Tips for Saving Energy and Resources

Wharton strives to save energy, resources, and money, but some of the most effective changes come through the efforts of faculty, staff, and students.

Turn off computers at night, weekends and vacations.

Leaving your computer on overnight wastes about $90 in energy per computer per year. Penn has 20,000 staff and faculty members, so turning off your computer when you leave the office, over the weekend and during vacations makes a real difference. Check with your IT support staff to coordinate remote connections and updates. All Wharton staff and faculty are officially encouraged to shut down computers.

Bottle filling station
Refill your reusable water bottle at bottle-filling stations located in Huntsman and SHDH.

Save water! Use sinks with sensors.

Sinks with automatic sensors use, on average, 20% less water than a manual sink. If you have the option, go for the sink with sensors.

Double-sided printing saves trees, toxins and waste.

Print course work, class notes and anything else you print on both sides of the paper. Wharton’s Huntsman Hall has a double-sided default, but if you’re printing from your own laptop, from an office computer or at home, hit Print, then Properties and look for the setting marked “Duplex”. Wharton saves tens of thousands of dollars and over 200 trees per year with double-sided printing.

Don’t trash e-waste!

E-waste includes electronics, big and small, from computers and printers to cell phones, iPods and batteries. Some of these items contain lead, cadmium, beryllium, mercury and more – all of which can be dangerous to public health when disposed of improperly or irresponsibly. At Wharton, drop your e-waste in a TechnoTrash bin in your department or near the Wharton Computing Customer Support Center.

Reduce and Recycle Junk Mail

Tired of all those catalogs, unwanted magazines, flyers, advertisements and junk mail? When you get it, be sure to recycle it, but also consider reducing it. Around 100 million trees and 28 billion gallons of water are used to send junk mail to Americans every year. Advertise student activities via email, setting up a table in gathering areas, or hanging a few flyers from the cork strips available in many classrooms. Stop 75% of unsolicited mail by registering on the Mail Preference Service on the Direct Marketing Association website (for a fee of $1).

Recycle Plastics #1-7 Now at Penn!

Penn now recycles all plastic containers, thanks to advances in recycling systems at our local center, Blue Mountain Recycling. Look for a number code in a triangular recycling symbol to make sure it’s recyclable. Now including bottle caps, take-out containers, plastic cups and so much more!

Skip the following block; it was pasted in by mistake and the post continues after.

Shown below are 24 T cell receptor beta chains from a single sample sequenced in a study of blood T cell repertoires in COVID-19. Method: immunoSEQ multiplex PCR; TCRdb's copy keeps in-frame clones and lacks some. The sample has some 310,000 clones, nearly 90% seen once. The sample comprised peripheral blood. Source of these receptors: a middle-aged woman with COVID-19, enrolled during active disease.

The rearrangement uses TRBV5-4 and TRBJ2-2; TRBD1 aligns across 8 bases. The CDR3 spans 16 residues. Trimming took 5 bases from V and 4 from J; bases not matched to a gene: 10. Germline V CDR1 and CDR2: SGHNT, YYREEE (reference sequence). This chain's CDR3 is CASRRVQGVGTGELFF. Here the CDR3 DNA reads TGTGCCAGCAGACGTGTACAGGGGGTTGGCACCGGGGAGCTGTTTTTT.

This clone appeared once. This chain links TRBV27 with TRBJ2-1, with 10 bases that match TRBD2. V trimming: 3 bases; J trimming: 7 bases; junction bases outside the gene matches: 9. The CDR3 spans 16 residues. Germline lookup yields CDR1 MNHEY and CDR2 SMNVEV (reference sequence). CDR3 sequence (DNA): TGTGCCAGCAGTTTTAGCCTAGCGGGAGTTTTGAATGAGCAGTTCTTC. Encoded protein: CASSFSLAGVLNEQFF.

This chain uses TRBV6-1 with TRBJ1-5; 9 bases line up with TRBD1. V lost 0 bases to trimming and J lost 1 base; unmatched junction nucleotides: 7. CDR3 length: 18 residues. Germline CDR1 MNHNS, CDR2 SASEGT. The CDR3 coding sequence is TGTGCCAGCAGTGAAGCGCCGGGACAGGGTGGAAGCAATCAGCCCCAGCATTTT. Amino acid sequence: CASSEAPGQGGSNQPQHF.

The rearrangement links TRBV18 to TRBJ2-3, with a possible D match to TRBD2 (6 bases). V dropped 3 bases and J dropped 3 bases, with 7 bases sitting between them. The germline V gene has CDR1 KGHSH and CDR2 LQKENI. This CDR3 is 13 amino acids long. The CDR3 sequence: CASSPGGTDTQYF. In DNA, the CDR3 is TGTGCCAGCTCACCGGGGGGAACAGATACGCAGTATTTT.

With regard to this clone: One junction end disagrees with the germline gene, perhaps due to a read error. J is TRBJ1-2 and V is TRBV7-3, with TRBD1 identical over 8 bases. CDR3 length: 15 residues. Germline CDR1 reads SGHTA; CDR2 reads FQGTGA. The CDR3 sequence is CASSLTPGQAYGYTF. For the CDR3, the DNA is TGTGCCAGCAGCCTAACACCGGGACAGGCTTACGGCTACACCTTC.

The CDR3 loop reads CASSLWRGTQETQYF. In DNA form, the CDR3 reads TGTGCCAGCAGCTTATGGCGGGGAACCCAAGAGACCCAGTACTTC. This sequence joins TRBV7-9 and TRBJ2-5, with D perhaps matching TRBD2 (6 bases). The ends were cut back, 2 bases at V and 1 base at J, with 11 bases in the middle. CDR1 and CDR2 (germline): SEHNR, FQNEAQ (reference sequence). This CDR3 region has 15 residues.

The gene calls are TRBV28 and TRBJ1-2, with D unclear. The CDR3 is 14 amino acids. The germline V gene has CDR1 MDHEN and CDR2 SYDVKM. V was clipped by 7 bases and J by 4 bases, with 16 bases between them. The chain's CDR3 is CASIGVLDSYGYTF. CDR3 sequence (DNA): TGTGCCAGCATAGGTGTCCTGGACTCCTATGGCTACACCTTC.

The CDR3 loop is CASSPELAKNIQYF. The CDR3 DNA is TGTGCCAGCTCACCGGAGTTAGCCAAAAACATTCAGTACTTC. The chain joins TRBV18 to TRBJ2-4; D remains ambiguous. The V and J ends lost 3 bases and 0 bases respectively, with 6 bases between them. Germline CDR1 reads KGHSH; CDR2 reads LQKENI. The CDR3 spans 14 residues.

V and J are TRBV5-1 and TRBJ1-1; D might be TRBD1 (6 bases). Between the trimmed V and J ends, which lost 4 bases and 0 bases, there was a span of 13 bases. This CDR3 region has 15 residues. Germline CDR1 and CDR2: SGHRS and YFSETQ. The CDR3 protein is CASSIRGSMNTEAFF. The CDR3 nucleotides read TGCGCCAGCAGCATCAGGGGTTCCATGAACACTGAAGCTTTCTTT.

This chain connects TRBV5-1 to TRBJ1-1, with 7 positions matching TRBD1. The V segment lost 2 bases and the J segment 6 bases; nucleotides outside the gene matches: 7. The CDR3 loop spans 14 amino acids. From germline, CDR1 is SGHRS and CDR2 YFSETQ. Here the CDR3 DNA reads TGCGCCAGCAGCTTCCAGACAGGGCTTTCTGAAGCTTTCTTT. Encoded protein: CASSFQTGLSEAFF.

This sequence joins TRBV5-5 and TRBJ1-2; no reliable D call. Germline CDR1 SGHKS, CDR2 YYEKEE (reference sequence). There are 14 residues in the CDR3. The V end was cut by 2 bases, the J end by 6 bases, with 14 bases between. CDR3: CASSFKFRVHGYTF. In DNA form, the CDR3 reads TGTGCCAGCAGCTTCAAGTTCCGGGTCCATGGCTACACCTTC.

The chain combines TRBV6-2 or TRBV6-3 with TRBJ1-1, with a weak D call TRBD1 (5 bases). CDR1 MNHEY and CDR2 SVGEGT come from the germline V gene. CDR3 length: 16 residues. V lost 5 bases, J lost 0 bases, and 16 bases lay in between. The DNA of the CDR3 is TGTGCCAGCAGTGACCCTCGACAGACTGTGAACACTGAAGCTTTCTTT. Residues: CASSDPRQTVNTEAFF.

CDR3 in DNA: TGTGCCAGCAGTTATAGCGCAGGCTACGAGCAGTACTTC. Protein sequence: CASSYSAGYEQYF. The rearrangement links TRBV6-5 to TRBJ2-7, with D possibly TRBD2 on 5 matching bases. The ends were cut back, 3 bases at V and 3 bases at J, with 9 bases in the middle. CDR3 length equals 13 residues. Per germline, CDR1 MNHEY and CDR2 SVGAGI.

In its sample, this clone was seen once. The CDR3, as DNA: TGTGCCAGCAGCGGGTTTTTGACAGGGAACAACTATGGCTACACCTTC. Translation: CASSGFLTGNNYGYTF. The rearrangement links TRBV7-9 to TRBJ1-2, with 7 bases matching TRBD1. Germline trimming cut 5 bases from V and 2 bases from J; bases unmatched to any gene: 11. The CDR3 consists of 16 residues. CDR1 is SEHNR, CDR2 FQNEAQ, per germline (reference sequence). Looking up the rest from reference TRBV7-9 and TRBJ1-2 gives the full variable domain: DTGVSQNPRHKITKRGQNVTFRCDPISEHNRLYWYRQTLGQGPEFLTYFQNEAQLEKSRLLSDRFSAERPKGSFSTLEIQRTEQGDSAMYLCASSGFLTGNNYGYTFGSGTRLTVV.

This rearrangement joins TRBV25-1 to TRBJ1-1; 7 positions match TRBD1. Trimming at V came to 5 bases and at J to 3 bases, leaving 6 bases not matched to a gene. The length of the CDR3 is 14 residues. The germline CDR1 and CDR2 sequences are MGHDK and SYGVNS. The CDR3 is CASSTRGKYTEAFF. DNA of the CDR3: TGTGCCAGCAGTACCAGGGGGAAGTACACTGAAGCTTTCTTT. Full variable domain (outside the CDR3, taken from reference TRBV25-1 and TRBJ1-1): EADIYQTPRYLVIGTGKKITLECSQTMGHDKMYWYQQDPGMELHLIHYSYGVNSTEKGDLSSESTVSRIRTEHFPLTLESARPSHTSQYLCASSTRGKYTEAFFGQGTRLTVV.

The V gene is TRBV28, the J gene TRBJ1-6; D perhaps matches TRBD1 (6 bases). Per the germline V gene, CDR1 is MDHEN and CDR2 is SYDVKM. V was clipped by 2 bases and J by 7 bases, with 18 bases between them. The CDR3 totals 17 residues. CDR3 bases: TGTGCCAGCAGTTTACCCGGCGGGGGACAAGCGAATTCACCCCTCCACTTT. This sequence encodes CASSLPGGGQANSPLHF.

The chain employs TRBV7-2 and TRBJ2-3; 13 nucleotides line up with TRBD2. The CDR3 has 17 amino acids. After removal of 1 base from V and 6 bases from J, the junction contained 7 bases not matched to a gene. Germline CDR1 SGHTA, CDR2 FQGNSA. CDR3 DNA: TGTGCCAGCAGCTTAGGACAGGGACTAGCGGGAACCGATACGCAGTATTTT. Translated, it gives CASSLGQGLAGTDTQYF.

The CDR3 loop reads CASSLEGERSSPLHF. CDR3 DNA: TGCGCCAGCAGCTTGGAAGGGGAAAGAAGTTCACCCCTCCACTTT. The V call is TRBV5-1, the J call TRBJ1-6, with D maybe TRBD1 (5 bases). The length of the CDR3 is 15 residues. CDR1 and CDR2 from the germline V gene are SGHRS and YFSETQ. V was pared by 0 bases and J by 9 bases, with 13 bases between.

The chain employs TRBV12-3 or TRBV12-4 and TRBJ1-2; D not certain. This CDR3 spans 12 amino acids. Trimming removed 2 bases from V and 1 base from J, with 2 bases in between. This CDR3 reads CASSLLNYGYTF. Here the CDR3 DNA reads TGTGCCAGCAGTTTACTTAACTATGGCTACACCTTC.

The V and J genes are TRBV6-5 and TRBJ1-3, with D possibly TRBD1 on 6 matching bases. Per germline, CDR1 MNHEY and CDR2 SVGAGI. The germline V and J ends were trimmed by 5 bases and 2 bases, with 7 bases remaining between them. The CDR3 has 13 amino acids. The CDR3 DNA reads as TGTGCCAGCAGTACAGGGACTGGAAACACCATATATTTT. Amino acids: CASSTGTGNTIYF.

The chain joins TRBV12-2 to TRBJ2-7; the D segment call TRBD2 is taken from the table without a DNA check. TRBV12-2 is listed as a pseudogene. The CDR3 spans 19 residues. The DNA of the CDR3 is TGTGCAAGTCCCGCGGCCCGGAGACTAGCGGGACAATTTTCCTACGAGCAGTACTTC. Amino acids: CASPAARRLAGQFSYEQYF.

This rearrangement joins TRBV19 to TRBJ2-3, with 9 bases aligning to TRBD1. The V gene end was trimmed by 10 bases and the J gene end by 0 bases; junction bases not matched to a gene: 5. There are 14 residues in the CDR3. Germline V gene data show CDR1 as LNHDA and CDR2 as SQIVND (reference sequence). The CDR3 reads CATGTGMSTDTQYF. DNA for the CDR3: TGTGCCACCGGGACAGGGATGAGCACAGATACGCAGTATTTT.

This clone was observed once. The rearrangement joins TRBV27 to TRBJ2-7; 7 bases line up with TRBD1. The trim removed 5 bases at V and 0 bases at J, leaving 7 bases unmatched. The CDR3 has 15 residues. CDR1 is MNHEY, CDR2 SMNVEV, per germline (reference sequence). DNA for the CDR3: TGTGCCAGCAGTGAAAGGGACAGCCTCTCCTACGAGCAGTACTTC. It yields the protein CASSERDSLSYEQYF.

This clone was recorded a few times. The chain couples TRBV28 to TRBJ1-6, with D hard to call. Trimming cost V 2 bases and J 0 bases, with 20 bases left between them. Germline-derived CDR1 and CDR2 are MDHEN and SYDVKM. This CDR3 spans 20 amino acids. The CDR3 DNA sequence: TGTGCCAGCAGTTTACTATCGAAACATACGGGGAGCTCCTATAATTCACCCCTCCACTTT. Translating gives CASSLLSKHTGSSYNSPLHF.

Bring your own mug.

All Wharton cafes offer a discount on beverages for bringing your own mug, and you’ll reduce waste from disposable coffee cups as well! Now only $1.19 for a “refill” at all Wharton Au Bon Pains. In 2005, Americans used and discarded 14.4 billion disposable paper cups for hot beverages. If put end-to-end, those cups would circle the earth 55 times.

Bring your own water bottle.

In many Wharton offices, we now have water purification systems. Reduce plastic bottle waste by bringing your own bottle and refilling it throughout the day. Better yet, use one travel mug for both hot and cold beverages. Plastic bottles can be recycled but often end up in waste streams and waterways. To learn more about the North Pacific Ocean’s Plastic Vortex, visit Project Kaisei.

Bring a reusable shopping bag.

Paper or plastic? No thanks! There are all kinds of bags now that roll up into tiny packages so you can carry it with you in your backpack, purse or briefcase. When you shop, think first “do I really need a bag?” and if the answer is yes, pull out your own to protect marine ecosystems. Because plastic bags are so lightweight, they are often carried by the wind out into waterways and never biodegrade.

Take the stairs!

Overnight and over the summer, Huntsman Hall shuts off its escalators to conserve energy. After 11pm year-round and all day during summer months, take the stairs to stay healthy and help us keep our environmental footprint in check.